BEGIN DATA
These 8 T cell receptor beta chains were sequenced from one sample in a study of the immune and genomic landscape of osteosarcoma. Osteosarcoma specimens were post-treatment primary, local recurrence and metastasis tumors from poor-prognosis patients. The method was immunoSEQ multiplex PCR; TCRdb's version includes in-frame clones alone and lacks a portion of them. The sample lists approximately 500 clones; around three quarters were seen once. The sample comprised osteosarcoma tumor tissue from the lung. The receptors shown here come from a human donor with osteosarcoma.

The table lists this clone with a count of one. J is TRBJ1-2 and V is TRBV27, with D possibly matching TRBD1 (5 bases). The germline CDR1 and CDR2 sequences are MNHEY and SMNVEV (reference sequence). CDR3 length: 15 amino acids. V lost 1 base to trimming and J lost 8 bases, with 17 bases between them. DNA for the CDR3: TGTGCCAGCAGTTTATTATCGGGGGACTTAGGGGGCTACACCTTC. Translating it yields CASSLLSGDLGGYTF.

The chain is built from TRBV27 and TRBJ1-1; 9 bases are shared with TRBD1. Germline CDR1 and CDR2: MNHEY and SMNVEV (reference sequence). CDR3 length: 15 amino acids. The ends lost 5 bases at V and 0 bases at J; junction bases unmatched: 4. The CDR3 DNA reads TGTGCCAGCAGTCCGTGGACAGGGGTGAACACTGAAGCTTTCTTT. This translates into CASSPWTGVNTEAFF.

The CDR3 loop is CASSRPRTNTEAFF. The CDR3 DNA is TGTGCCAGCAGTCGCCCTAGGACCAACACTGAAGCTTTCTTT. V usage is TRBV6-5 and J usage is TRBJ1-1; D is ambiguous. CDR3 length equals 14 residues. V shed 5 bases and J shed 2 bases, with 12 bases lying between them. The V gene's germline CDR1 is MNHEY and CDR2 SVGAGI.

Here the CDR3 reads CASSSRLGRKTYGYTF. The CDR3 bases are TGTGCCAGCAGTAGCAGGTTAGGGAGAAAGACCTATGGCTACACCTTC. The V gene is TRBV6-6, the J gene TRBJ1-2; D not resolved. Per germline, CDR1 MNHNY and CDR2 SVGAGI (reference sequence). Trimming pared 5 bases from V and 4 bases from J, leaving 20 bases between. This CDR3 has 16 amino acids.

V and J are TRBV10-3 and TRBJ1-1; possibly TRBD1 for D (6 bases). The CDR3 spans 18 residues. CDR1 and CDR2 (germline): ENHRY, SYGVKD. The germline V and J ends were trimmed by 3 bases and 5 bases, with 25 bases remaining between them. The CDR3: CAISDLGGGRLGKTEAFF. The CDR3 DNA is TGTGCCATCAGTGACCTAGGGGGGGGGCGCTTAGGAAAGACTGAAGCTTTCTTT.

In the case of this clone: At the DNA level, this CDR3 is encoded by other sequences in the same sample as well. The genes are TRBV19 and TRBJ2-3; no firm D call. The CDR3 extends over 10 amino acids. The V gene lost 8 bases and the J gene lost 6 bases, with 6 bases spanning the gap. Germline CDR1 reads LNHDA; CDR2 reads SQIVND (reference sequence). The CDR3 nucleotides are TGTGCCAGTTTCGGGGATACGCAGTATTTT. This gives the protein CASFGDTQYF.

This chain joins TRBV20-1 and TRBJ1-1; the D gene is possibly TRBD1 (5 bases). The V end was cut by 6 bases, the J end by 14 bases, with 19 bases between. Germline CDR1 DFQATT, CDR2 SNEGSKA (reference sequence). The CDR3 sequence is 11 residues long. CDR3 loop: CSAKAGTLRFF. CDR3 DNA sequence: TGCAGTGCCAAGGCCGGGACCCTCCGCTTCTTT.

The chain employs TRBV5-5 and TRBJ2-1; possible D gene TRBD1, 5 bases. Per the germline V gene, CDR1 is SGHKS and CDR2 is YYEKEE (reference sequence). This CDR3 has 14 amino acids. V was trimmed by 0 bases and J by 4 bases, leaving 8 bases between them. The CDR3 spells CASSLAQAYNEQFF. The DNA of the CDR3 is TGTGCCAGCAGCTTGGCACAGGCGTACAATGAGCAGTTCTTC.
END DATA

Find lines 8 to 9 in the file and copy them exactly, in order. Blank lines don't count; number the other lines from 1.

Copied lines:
This chain joins TRBV20-1 and TRBJ1-1; the D gene is possibly TRBD1 (5 bases). The V end was cut by 6 bases, the J end by 14 bases, with 19 bases between. Germline CDR1 DFQATT, CDR2 SNEGSKA (reference sequence). The CDR3 sequence is 11 residues long. CDR3 loop: CSAKAGTLRFF. CDR3 DNA sequence: TGCAGTGCCAAGGCCGGGACCCTCCGCTTCTTT.

The chain employs TRBV5-5 and TRBJ2-1; possible D gene TRBD1, 5 bases. Per the germline V gene, CDR1 is SGHKS and CDR2 is YYEKEE (reference sequence). This CDR3 has 14 amino acids. V was trimmed by 0 bases and J by 4 bases, leaving 8 bases between them. The CDR3 spells CASSLAQAYNEQFF. The DNA of the CDR3 is TGTGCCAGCAGCTTGGCACAGGCGTACAATGAGCAGTTCTTC.